Alex Cora chose to pitch to Yasiel Puig instead of Austin Barnes

While many were sleeping past midnight in many parts of the country, extra innings are usually unforgiven of mistakes and especially in the postseason where one game can turn a series. The Red Sox took the lead in game #3 of the World Series by a score of 2-1 in the 13th inning which a chance to go up 3-games-to-0. On a 3-2 pitch, Max Muncy walked to start the bottom of the 13th inning then he advanced to second base on a bizarre foul-out that carried Eduardo Nunez into the stands. With first base open and two outs, Red Sox pitcher Nathan Eovaldi was fresh with a pitch count of 35 before Yasiel Puig stepped up to the plate. With first base open, Red Sox manager Alex Cora decided to pitch to Puig, instead of intentionally walking him to face the weak hitting Austin Barnes who is the right-handed back-up catcher for the Dodgers.

No offense to the young Mr. Barnes, but Puig could certainly homer to end the game. Intentionally walking him potentially puts the winning run on first base. While that is a remote consideration, Puig standing in the batter’s box was more likely to drive himself in with a home run than Barnes was to knock in the tying run and the winning run from first base.

Manager Alex Cora might have held some data to say differently as Eovaldi previously faced Puig 4-times and retired him each time (0-4) on balls in play, but the eye test of what you have seen from Puig is he steps up in some of the biggest spots in games. Barnes batted .205 with a weak .290 slugging percentage in 200 at-bats during the season. In the postseason, Barnes was a pathetic 2-for-23 (.087) with no extra base hits before he stepped into the box.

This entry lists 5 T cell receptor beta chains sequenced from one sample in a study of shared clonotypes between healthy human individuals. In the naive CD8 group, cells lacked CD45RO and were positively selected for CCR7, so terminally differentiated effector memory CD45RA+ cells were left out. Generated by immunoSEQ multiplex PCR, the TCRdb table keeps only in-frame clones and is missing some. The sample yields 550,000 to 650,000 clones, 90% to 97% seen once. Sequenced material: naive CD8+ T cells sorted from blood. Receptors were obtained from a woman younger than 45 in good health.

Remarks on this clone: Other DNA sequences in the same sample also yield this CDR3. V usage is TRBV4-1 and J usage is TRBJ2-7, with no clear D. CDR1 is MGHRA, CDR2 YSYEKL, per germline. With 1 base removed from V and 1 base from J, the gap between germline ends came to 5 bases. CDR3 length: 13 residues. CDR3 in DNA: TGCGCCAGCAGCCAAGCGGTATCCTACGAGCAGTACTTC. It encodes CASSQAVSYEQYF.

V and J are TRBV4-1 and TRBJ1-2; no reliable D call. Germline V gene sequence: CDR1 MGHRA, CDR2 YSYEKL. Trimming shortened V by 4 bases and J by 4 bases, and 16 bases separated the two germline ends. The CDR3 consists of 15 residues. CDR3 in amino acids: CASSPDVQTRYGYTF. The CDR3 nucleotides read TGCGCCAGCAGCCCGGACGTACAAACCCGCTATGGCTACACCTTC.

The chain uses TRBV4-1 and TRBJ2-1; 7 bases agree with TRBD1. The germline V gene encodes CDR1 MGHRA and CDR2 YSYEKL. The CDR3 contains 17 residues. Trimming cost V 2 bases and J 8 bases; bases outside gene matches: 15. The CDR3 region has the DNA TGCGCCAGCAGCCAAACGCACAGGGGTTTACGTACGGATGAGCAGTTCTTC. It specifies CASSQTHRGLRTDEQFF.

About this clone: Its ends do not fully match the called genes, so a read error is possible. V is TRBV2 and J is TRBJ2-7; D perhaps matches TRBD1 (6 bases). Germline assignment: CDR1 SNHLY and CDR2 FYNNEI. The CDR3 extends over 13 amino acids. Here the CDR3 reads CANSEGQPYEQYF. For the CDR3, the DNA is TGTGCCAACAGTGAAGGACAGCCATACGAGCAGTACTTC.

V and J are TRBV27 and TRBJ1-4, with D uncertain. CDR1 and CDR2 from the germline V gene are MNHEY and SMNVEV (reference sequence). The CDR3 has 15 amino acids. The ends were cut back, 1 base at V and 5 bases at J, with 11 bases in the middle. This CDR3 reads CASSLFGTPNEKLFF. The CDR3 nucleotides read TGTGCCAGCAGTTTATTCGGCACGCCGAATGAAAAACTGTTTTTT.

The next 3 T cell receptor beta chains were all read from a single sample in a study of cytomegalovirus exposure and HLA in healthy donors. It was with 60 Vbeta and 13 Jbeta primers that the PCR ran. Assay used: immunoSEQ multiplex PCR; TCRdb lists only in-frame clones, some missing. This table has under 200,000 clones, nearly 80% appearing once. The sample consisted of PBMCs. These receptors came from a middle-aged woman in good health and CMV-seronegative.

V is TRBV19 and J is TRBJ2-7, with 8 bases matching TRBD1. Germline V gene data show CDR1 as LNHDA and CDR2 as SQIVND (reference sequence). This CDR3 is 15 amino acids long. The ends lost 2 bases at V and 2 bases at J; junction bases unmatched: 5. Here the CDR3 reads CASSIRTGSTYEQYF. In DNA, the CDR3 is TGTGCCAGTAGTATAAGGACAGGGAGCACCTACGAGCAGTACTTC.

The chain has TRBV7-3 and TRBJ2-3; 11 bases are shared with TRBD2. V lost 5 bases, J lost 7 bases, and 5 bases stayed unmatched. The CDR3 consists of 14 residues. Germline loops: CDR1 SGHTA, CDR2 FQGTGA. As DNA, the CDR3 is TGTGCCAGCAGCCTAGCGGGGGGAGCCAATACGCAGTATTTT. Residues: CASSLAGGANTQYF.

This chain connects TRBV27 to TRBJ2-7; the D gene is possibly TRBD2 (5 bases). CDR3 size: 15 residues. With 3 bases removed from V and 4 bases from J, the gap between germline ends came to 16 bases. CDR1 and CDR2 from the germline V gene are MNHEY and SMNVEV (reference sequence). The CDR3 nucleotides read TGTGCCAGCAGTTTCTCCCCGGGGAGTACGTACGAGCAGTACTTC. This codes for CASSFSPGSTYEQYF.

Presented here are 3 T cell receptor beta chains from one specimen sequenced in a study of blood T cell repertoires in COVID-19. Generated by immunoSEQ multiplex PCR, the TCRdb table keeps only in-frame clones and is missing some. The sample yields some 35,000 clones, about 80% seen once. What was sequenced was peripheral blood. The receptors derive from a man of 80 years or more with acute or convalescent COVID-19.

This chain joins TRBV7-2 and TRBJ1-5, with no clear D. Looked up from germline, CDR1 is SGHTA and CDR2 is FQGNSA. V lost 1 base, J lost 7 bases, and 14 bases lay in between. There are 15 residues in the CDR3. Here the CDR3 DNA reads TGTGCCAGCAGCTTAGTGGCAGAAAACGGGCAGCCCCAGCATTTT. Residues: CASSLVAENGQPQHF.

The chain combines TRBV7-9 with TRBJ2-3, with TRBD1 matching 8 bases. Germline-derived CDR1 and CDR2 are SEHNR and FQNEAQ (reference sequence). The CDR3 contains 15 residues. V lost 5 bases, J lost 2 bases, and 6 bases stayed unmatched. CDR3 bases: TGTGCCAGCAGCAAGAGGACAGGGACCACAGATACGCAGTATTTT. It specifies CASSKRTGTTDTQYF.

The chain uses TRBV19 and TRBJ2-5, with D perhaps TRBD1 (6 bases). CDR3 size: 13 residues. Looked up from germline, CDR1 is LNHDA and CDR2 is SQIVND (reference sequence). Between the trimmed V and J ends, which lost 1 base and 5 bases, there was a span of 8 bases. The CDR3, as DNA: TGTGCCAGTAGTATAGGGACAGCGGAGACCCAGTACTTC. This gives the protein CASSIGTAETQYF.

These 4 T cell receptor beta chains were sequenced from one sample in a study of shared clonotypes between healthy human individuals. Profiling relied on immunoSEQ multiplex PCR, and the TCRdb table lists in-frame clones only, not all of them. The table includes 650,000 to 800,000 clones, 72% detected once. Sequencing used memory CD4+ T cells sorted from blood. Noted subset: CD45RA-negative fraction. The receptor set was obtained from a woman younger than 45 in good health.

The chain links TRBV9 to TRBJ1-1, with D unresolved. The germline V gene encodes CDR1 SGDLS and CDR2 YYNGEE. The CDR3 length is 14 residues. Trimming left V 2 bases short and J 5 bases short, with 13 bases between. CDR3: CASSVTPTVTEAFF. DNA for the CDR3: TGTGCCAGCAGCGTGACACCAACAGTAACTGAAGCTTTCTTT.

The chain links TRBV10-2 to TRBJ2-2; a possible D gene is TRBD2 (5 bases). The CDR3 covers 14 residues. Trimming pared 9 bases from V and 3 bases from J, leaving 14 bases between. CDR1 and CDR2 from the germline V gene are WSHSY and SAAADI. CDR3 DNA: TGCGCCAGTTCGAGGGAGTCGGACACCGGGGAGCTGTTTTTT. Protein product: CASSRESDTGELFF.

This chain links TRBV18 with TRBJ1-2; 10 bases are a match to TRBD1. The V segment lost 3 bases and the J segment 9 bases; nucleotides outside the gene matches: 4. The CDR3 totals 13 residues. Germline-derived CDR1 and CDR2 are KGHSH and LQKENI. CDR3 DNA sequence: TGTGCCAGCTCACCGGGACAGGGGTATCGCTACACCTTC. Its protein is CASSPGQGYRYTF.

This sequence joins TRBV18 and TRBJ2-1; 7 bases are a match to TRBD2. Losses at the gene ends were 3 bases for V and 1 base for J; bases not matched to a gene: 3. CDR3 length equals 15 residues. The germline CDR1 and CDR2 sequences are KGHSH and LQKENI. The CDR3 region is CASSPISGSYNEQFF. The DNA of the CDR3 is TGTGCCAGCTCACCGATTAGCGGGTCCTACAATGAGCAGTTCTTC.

Cora had Eovaldi pitch to Puig. Before the big Cuban stepped into the box, a couple of us questioned why you would pitch to him. Eovaldi went right after Puig. This is the same Puig who cranked 3 doubles and a 3-run home run in the NLCS. Sure enough Puig hit a hard grounder up the middle that looked like a sure hit off the bat except that Ian Kinsler was positioned up the middle and fielded the ball near the 2nd base bag on a backhand but slipped as he made an errant throw to first base allowing the run to score — and tie the game.

Not one media member asked Cora about that decision to pitch to Puig in the 13th inning so we do not know Cora’s thinking on pitching to him By the way, after Puig’s tying single, Barnes hit a lazy flyball to rightfield for an out.



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